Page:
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Indian J Psychol Med. 2011 Jan;33(1):18-28. doi: 10.4103/0253-7176.85391.

Management of Bipolar II Disorder.

Author information

  • Department of Psychiatry, Queen Mary Hospital, University of Hong Kong, Hong Kong.

Abstract

Bipolar II disorder (BP II) disorder was recognized as a distinct subtype in the DSM-IV classification. DSM-IV criteria for BP II require the presence or history of one or more major depressive episode, plus at least one hypomanic episode, which, by definition, must last for at least 4 days. Various studies found distinct patterns of symptoms and familial inheritance for BP II disorder. BP II is commonly underdiagnosed or misdiagnosed. Making an early and accurate diagnosis of BP II is utmost importance in the management of BP II disorder. The clinician should have this diagnosis in mind when he is facing a patient presenting with mood problems, particularly unipolar depression. Quetiapine and lamotrigine are the only agents with demonstrated efficacy in double-blind RCT. Although the evidence for the use of lithium in long-term therapy is largely based on observational studies, the many years of close follow-up, comparatively larger subject numbers, and 'harder' clinically meaningful with bipolar disorder outcomes measures, enhance our confidence in its role in treating BP II. With respect to short-term treatment, there is some limited support for the use of risperidone and olanzepine in hypomania and for fluoxetine, venlafaxine and valproate in treating depression. The current clinical debate over whether one should use antidepressants as monotherapy or in combination with a mood stabilizer when treating BP II depression is not yet settled. There is a need for large, well-designed RCTs to cast more definitive light on how best to manage patients with BP II disorder.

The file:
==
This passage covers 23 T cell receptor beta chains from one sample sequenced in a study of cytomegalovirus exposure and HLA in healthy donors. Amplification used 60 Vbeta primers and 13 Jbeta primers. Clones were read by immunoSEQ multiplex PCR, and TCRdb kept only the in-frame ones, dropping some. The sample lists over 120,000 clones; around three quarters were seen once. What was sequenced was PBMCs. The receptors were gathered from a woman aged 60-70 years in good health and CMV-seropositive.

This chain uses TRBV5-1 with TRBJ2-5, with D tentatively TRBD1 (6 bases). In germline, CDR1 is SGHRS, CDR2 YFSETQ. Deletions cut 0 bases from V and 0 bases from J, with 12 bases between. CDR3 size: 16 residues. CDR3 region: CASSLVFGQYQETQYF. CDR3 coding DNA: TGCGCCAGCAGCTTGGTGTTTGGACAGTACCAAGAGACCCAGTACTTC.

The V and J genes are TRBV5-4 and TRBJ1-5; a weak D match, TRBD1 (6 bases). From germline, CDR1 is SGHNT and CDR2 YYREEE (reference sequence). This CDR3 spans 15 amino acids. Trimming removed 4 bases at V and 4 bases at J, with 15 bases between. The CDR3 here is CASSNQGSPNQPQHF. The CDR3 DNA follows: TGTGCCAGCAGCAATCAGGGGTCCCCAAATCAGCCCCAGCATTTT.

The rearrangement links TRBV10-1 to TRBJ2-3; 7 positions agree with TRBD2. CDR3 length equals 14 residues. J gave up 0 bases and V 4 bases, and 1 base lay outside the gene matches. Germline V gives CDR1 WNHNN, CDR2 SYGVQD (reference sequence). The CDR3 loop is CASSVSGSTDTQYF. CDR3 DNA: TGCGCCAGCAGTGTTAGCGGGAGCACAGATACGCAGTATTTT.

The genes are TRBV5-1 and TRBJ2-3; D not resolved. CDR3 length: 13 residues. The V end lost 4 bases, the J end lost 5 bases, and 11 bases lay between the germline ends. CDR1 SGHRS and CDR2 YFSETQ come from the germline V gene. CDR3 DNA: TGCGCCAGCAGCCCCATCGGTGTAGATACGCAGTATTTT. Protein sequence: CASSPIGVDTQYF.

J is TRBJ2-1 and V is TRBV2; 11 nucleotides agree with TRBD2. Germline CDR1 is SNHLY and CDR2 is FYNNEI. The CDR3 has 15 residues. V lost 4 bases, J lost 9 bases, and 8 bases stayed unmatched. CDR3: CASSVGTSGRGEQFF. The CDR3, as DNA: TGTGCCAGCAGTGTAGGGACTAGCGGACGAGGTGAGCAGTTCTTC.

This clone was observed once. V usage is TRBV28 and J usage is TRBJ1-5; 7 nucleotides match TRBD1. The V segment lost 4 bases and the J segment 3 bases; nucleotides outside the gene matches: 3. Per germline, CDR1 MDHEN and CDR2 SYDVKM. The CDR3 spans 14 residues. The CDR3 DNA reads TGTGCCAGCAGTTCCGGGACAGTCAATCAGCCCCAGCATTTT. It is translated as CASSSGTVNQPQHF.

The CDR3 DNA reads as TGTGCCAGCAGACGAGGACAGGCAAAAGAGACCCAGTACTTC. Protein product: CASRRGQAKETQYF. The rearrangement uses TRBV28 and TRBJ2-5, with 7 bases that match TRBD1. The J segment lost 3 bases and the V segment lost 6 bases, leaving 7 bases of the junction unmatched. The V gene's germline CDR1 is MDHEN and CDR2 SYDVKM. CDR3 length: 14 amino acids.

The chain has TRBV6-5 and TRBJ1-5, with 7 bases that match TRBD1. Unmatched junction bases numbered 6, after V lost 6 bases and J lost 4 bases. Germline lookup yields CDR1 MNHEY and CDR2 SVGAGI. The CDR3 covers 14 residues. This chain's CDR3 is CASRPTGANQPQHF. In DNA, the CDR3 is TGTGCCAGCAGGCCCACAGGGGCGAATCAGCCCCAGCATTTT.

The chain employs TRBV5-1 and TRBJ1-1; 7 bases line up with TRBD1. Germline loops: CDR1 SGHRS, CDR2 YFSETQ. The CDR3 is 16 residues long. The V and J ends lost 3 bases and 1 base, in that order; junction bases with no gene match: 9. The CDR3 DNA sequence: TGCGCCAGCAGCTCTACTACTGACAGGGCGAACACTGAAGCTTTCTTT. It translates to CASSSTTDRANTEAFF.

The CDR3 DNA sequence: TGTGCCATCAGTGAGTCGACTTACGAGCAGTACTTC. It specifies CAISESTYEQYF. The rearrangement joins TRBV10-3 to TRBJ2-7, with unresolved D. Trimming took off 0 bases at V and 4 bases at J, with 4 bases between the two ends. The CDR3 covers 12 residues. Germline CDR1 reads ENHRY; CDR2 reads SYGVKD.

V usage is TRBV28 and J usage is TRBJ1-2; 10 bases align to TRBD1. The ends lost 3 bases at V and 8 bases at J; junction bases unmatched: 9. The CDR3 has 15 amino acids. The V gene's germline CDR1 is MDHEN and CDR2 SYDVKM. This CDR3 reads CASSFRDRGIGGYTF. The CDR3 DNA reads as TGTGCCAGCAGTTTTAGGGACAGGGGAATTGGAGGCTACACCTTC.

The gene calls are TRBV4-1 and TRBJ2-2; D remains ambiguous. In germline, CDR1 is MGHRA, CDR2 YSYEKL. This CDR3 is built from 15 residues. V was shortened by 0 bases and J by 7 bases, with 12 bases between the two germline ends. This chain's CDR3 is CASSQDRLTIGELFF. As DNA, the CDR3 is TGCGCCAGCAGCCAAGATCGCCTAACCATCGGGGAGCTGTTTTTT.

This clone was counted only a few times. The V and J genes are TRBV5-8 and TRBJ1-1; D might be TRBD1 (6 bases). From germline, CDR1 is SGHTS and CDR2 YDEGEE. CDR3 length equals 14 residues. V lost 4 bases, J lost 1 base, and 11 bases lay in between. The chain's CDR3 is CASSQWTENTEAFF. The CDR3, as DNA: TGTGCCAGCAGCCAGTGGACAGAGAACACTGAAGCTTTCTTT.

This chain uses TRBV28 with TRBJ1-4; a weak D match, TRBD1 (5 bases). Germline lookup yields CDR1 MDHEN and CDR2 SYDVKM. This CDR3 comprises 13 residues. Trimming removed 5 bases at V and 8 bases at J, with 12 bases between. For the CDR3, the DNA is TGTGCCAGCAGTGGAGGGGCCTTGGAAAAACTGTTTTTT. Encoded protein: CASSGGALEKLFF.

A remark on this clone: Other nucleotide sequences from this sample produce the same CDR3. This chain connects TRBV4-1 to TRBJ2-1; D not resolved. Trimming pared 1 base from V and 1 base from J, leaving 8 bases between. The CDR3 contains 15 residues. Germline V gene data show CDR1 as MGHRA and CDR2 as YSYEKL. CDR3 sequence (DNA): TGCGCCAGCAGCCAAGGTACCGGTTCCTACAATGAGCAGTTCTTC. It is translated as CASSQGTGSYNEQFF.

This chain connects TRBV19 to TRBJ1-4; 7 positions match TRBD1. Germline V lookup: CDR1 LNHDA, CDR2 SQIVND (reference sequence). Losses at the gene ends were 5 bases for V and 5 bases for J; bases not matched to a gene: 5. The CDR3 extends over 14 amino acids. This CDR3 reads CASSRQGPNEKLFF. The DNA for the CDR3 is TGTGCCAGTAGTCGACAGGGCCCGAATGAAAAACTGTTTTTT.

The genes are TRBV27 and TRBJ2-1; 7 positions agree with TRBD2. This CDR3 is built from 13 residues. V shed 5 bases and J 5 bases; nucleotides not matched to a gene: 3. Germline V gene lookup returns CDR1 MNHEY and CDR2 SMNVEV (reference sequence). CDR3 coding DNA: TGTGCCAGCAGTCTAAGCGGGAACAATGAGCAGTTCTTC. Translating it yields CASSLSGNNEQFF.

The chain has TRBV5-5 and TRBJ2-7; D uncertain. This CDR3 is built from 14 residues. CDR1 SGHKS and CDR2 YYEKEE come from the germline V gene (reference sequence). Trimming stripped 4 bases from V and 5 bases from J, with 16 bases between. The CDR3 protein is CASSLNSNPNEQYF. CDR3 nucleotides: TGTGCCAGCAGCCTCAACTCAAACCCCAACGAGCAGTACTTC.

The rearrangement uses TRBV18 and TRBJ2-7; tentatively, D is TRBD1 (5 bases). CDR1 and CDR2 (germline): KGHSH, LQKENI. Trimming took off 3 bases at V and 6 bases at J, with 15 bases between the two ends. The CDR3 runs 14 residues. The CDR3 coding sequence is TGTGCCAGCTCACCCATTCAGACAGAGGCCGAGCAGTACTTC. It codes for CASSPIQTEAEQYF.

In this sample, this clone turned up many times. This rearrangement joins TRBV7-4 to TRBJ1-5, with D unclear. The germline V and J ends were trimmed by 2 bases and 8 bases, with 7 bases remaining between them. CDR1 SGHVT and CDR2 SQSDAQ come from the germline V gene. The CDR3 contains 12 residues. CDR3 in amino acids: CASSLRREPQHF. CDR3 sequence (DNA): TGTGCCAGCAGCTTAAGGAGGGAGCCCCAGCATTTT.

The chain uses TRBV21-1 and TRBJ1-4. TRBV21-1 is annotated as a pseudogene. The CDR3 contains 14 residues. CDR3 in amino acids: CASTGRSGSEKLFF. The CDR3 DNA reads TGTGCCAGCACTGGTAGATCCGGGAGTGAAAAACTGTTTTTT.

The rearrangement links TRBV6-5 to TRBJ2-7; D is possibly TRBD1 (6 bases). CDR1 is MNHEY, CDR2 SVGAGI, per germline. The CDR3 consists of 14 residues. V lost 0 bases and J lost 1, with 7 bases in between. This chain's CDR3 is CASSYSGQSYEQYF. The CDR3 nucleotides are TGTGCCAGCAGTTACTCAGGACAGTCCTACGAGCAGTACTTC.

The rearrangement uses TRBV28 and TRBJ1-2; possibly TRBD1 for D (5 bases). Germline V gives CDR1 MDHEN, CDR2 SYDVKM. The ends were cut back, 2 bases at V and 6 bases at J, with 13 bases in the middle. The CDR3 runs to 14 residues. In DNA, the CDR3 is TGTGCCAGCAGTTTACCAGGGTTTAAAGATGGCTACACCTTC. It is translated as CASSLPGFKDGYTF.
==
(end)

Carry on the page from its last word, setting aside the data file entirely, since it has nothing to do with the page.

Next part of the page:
KEYWORDS:

Bipolar; antidepressants; depression; disorder

PMID:
22021949
[PubMed]
PMCID:
PMC3195150
Free PMC Article
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